The first stage of codeine withdrawal is going to be the most difficult for almost everyone. This part of the codeine withdrawal timeline might last for one to two days, but possibly longer. Since this is the most difficult part of codeine withdrawal and detox, it’s often where people think about relapsing.
Once symptoms of codeine withdrawal peak at day three, it tends to get easier. You will still have some symptoms, but they’re going to be more manageable.
After reaching stage three of the codeine withdrawal symptoms timeline, you might start to be lulled into a false sense of security where you feel like you’re in the clear, but it’s important at this point to begin treatment to help manage craving and psychological symptoms.
Withdrawal From Codeine
Along with knowing the withdrawal from codeine symptoms, people also wonder if there is help available.
There are some things you can do on your own such as drinking water to stay hydrated, finding things you enjoy doing, and making sure you’re getting proper nutrients, but because the symptoms can be severe, for many people a professional detox treatment program is the best decision.
Some of the more severe potential symptoms of withdrawal from codeine may include hallucinations, psychosis, and homicidal and suicidal thoughts.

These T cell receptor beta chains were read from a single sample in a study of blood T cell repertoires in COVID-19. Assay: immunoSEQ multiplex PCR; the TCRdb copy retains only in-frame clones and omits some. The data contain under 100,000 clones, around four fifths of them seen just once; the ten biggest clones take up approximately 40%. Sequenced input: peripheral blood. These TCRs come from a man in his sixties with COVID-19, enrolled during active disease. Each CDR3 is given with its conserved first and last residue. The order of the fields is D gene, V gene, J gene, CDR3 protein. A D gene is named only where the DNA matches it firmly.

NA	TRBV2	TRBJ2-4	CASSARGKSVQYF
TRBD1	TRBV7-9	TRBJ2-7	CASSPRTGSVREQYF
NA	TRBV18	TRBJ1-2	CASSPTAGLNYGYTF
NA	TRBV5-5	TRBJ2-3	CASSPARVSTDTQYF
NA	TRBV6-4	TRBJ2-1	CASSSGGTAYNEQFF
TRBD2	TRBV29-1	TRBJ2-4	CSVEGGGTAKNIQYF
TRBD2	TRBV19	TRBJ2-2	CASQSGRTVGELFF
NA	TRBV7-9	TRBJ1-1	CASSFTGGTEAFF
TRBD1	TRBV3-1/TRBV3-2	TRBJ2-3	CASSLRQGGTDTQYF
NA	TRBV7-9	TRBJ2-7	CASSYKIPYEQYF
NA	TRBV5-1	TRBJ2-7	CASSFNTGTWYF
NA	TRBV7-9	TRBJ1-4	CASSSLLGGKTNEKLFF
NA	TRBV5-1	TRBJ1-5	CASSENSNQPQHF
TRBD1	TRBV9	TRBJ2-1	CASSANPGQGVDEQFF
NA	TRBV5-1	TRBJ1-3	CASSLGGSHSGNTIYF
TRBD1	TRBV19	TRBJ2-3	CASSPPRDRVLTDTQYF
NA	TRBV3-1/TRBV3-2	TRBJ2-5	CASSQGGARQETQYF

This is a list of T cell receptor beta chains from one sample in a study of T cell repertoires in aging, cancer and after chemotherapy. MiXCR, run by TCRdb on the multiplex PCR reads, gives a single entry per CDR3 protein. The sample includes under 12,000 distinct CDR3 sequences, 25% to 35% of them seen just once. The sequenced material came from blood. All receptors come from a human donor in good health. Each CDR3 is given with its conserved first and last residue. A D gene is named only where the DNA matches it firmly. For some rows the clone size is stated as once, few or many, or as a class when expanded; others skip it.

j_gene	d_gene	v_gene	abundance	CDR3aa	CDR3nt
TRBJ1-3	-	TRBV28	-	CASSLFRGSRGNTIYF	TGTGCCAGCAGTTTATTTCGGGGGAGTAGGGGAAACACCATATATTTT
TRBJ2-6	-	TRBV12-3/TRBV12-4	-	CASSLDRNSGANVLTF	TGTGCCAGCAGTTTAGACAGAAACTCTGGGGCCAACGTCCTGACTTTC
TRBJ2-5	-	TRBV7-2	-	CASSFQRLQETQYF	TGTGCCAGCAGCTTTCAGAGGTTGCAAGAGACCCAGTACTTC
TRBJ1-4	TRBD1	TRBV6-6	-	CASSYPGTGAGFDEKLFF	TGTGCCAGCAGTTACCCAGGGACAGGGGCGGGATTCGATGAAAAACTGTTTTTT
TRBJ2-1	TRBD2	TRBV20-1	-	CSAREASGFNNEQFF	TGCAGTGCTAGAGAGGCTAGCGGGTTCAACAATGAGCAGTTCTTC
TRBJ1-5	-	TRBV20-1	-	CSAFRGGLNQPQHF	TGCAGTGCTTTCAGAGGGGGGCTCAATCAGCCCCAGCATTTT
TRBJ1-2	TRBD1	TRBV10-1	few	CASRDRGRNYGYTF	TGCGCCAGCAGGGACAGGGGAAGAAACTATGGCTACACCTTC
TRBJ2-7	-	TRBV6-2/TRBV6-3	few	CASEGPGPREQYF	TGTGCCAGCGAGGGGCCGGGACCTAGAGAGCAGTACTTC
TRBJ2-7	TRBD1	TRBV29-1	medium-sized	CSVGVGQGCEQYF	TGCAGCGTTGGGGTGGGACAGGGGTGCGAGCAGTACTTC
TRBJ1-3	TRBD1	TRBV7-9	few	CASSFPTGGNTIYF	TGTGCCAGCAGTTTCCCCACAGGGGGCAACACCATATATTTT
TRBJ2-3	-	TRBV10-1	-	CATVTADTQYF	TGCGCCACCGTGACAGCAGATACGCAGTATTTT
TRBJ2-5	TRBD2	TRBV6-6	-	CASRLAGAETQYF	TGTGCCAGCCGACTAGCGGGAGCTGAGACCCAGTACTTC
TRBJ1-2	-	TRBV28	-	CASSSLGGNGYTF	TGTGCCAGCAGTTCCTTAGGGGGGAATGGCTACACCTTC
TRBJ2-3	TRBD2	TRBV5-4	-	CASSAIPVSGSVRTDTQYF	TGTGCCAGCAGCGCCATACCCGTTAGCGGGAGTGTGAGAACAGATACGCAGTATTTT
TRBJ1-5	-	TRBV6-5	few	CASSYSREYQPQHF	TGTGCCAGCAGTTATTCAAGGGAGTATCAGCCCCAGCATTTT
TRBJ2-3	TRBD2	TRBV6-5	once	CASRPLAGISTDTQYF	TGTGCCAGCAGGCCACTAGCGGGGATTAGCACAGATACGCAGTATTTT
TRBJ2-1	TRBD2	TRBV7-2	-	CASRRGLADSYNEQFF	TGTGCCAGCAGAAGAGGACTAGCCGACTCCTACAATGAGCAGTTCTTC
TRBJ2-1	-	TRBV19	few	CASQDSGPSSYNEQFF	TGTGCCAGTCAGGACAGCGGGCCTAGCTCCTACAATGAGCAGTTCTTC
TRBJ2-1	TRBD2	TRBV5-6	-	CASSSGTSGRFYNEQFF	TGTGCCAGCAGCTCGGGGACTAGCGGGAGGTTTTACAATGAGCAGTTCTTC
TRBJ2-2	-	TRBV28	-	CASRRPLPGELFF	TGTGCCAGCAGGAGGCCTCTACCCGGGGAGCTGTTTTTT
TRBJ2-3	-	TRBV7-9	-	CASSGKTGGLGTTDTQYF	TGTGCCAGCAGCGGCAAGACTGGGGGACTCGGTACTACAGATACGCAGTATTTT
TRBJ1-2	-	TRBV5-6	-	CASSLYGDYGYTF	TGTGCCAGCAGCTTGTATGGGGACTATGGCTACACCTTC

When dealing with withdrawal from codeine, some options include a tapering off schedule or going cold turkey.
When you taper off codeine, your dosage is gradually reduced so that you experience fewer withdrawal symptoms. With a cold turkey approach you stop suddenly, and this can mean that the withdrawal symptoms are more severe.
So, to sum up with codeine withdrawal symptoms, how long do they last?
For most people, codeine withdrawal symptoms last no longer than a week to two weeks, although some emotional and mood symptoms may persist for longer
Codeine withdrawal help is available in the form of both inpatient and outpatient detox programs such as what’s offered at Colorado’s The Recovery Village at Palmer Lake.
Codeine Detox in Colorado
The use of codeine and opioids changes the chemistry of your brain and dramatically alters the functionality of your central nervous system. Detoxing from codeine can be difficult, but codeine detox treatment can help in many ways, particularly if you do an inpatient program.
Detox from codeine at an inpatient facility can include medical interventions both to alleviate some of the physical symptoms you’re experiencing and also to help with psychological symptoms. You’re more likely to be successful with your codeine detoxification if you have professional help.
If you try to quit cold turkey or go through detox from codeine at home, it not only makes it harder but can also derail your attempts to stop using because of intense cravings.
Once you have safely gone through codeine detoxification, you can begin treatment.
If you’re in Denver, Boulder, Colorado Springs or anywhere in Colorado or around the nation and you’re looking for effective, safe, and professional codeine detox treatment, it’s available at The Recovery Village at Palmer Lake. We specialize in helping people detox from codeine and other opioids in a way that’s going to increase their chances for a successful recovery.